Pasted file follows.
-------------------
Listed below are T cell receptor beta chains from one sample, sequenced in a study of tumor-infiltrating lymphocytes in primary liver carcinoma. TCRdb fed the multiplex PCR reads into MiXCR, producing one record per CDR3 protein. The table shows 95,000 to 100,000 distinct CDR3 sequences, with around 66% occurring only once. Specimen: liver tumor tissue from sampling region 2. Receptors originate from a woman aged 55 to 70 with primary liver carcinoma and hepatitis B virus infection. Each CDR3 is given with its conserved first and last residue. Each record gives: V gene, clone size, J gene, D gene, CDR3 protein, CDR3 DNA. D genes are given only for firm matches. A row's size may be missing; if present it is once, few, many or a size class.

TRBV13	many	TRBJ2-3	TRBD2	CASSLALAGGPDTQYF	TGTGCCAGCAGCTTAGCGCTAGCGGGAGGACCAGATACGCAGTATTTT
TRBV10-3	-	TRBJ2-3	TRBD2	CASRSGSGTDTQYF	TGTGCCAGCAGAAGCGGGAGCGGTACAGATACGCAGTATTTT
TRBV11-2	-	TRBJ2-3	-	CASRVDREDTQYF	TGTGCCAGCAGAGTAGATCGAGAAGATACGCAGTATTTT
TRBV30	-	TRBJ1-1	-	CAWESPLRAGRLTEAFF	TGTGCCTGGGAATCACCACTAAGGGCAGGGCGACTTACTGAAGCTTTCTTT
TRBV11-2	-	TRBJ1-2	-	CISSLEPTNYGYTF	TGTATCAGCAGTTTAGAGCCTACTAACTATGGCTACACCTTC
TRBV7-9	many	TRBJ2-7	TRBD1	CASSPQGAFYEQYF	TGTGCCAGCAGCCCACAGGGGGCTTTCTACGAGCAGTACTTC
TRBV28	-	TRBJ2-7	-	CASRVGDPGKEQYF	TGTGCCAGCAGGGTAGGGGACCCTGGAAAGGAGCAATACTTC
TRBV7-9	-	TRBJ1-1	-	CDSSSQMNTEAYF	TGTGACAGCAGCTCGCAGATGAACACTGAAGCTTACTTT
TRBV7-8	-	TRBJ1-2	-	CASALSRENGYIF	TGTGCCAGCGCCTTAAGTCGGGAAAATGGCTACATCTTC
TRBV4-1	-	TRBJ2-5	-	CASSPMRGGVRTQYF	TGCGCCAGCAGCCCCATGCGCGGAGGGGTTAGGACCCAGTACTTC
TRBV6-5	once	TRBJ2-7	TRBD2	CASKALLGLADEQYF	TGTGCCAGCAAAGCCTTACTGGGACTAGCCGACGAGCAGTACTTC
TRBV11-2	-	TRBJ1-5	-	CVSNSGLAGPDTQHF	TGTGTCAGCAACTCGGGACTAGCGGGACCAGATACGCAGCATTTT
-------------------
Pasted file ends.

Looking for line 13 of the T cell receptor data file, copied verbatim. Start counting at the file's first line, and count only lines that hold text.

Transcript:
TRBV11-2	-	TRBJ1-5	-	CVSNSGLAGPDTQHF	TGTGTCAGCAACTCGGGACTAGCGGGACCAGATACGCAGCATTTT